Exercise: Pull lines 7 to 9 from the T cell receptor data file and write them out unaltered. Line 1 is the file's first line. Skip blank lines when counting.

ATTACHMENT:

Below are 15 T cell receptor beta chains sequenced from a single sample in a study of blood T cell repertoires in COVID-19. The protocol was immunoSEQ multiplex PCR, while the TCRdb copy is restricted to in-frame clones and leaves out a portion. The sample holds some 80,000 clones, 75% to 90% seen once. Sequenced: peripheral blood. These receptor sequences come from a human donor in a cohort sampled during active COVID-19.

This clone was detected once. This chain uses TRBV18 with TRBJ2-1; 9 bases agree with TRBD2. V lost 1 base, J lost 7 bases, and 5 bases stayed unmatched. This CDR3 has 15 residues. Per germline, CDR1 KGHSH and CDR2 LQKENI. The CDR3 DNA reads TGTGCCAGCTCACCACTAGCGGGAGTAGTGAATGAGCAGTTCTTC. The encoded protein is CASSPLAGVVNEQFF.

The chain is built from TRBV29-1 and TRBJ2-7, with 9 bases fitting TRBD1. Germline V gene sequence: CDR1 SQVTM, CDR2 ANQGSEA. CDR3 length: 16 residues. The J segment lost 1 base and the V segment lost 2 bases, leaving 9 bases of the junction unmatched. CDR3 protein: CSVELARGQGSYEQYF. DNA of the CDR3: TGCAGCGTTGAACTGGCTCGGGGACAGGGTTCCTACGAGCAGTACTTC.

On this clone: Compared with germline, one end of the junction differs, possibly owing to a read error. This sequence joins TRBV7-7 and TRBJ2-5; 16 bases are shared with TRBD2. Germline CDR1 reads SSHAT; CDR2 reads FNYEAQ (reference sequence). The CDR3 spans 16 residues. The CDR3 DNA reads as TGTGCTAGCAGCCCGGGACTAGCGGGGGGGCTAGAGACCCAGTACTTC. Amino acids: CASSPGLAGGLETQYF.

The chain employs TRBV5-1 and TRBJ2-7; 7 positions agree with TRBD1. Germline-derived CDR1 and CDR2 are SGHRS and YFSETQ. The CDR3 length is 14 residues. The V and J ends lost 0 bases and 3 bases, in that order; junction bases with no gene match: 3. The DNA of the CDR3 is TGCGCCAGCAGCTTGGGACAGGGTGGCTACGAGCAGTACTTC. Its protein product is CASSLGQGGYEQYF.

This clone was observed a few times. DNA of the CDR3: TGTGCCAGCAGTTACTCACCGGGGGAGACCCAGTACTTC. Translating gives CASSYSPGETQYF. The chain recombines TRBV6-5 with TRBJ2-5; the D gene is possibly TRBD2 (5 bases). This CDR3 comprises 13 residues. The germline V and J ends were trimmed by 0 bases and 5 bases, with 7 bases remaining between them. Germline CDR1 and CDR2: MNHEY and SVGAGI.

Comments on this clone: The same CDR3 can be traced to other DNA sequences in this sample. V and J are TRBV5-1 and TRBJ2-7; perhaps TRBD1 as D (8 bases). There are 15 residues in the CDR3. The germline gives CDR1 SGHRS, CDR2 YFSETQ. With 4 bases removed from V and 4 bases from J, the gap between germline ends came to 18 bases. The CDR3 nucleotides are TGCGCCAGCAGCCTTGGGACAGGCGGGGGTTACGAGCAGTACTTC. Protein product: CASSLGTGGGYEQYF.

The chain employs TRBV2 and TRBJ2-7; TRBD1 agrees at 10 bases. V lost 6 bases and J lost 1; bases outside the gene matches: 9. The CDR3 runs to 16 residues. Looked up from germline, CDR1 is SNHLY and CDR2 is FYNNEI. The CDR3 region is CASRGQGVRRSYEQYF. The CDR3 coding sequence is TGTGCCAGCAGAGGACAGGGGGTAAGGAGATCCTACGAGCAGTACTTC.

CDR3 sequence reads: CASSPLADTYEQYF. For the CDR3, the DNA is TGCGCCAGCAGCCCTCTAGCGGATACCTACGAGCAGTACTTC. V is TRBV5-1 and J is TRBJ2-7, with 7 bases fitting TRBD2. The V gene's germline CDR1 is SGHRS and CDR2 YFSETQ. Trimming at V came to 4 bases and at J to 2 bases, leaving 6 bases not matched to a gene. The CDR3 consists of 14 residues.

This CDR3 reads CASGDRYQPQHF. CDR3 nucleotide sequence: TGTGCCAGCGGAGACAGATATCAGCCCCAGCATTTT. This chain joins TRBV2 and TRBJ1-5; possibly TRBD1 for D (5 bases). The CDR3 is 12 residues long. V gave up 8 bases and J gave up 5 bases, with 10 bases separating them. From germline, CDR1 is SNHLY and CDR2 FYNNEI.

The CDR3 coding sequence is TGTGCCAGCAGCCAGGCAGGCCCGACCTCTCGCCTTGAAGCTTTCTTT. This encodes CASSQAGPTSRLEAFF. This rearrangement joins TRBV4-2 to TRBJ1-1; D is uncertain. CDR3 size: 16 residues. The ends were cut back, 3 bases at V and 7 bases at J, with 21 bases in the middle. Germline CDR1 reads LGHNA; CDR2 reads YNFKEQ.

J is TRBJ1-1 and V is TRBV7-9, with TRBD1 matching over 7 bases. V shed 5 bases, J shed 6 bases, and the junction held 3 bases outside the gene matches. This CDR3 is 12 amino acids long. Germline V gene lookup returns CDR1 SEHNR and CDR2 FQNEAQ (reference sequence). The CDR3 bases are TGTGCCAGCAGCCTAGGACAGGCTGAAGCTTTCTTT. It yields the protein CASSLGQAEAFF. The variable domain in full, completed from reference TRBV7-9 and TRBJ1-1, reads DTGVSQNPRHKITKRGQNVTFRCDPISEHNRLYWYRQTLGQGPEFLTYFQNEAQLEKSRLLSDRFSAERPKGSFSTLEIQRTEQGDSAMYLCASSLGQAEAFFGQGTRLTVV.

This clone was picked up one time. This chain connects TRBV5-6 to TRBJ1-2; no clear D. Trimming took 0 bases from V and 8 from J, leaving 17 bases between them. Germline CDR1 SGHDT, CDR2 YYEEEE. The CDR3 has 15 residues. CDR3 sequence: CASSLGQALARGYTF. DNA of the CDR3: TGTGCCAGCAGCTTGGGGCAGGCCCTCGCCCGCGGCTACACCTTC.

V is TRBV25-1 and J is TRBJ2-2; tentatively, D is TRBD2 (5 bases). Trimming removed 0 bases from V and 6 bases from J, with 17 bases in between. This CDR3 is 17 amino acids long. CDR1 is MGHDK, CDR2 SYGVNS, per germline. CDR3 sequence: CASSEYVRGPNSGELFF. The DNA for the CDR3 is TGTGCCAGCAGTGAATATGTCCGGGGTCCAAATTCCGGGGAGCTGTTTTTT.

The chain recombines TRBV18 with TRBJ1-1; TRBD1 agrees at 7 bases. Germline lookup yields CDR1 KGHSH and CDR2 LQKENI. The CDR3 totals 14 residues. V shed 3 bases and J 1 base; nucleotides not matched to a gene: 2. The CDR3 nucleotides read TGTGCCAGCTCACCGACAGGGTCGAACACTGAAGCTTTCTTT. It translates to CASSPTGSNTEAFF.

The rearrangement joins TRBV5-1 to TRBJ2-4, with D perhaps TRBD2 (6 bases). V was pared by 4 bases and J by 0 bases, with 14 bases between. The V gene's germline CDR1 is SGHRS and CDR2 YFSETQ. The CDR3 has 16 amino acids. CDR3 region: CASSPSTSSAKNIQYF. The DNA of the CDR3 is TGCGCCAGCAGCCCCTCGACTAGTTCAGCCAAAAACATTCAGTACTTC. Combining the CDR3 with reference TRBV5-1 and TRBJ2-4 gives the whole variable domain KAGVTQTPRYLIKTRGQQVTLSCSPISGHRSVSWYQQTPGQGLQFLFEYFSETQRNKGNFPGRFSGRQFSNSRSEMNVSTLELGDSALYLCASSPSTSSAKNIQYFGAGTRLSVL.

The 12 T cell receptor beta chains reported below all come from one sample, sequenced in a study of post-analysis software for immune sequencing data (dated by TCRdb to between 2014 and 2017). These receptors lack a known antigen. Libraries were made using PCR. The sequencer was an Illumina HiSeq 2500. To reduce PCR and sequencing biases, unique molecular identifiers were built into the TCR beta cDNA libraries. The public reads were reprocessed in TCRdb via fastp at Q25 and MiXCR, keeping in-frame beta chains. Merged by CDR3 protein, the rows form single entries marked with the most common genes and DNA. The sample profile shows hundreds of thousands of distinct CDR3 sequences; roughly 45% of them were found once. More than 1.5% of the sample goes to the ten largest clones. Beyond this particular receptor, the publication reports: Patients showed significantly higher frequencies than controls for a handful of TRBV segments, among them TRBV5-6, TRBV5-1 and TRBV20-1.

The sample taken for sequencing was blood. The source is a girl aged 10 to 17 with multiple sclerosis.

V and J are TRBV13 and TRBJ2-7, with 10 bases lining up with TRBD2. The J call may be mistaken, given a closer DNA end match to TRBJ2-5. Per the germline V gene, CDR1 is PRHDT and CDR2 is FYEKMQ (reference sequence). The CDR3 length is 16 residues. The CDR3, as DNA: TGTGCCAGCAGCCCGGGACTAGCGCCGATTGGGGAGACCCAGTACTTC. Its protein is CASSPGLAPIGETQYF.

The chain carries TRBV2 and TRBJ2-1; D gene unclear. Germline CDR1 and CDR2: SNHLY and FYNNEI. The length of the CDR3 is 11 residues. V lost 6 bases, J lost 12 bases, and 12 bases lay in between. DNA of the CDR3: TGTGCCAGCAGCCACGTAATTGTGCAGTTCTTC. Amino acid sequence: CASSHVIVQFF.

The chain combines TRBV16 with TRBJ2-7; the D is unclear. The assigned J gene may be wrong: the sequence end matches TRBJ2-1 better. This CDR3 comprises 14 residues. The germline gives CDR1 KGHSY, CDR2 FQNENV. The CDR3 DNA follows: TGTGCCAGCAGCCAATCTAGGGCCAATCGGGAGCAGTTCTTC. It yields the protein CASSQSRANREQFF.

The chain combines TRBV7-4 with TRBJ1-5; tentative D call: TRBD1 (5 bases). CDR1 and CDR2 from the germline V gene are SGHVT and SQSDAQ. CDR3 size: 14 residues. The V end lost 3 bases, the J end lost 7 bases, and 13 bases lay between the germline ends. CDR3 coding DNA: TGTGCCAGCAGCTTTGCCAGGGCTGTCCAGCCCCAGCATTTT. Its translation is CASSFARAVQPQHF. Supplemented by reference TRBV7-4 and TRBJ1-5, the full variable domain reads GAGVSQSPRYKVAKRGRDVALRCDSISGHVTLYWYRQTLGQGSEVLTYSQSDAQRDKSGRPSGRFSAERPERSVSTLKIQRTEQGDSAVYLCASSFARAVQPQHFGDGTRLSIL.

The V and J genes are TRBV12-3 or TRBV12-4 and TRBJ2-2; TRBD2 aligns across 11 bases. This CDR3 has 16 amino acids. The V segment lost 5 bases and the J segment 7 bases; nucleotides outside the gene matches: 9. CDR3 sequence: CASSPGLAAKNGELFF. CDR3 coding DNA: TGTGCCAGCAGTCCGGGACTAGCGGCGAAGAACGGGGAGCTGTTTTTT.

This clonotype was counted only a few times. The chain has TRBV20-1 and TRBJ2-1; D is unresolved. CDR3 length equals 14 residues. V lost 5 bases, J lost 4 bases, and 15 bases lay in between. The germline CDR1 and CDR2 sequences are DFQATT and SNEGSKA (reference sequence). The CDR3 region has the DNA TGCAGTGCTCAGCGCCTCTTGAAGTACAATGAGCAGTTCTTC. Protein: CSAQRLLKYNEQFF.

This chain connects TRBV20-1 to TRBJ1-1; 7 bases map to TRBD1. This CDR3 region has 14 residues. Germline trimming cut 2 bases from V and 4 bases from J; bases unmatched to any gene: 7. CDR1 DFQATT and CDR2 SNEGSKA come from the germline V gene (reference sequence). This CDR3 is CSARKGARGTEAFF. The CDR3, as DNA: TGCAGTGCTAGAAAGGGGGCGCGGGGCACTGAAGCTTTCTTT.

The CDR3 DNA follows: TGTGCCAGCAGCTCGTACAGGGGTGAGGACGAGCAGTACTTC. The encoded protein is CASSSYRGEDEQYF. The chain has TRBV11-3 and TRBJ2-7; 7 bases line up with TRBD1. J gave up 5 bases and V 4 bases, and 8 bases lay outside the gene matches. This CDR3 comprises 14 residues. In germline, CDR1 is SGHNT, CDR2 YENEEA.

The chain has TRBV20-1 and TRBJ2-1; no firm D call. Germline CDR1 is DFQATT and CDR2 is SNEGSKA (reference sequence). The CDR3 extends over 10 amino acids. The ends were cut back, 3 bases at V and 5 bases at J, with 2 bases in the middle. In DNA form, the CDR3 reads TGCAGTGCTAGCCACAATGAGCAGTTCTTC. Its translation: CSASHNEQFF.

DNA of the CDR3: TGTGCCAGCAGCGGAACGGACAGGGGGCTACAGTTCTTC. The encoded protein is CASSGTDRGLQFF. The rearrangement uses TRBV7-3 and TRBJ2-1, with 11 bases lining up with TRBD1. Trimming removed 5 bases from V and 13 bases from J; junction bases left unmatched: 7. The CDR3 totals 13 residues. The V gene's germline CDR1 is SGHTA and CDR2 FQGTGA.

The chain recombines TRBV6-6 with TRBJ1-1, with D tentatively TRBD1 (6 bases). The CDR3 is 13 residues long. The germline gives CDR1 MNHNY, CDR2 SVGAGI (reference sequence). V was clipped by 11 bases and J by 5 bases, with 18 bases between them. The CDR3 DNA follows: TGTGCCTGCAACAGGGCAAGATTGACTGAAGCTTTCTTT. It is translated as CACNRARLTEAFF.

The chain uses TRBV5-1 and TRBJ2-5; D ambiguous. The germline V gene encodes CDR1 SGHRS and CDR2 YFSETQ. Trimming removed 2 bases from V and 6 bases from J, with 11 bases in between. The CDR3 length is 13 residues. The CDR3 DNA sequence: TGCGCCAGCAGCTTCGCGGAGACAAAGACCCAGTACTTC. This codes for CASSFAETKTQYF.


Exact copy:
Comments on this clone: The same CDR3 can be traced to other DNA sequences in this sample. V and J are TRBV5-1 and TRBJ2-7; perhaps TRBD1 as D (8 bases). There are 15 residues in the CDR3. The germline gives CDR1 SGHRS, CDR2 YFSETQ. With 4 bases removed from V and 4 bases from J, the gap between germline ends came to 18 bases. The CDR3 nucleotides are TGCGCCAGCAGCCTTGGGACAGGCGGGGGTTACGAGCAGTACTTC. Protein product: CASSLGTGGGYEQYF.

The chain employs TRBV2 and TRBJ2-7; TRBD1 agrees at 10 bases. V lost 6 bases and J lost 1; bases outside the gene matches: 9. The CDR3 runs to 16 residues. Looked up from germline, CDR1 is SNHLY and CDR2 is FYNNEI. The CDR3 region is CASRGQGVRRSYEQYF. The CDR3 coding sequence is TGTGCCAGCAGAGGACAGGGGGTAAGGAGATCCTACGAGCAGTACTTC.

CDR3 sequence reads: CASSPLADTYEQYF. For the CDR3, the DNA is TGCGCCAGCAGCCCTCTAGCGGATACCTACGAGCAGTACTTC. V is TRBV5-1 and J is TRBJ2-7, with 7 bases fitting TRBD2. The V gene's germline CDR1 is SGHRS and CDR2 YFSETQ. Trimming at V came to 4 bases and at J to 2 bases, leaving 6 bases not matched to a gene. The CDR3 consists of 14 residues.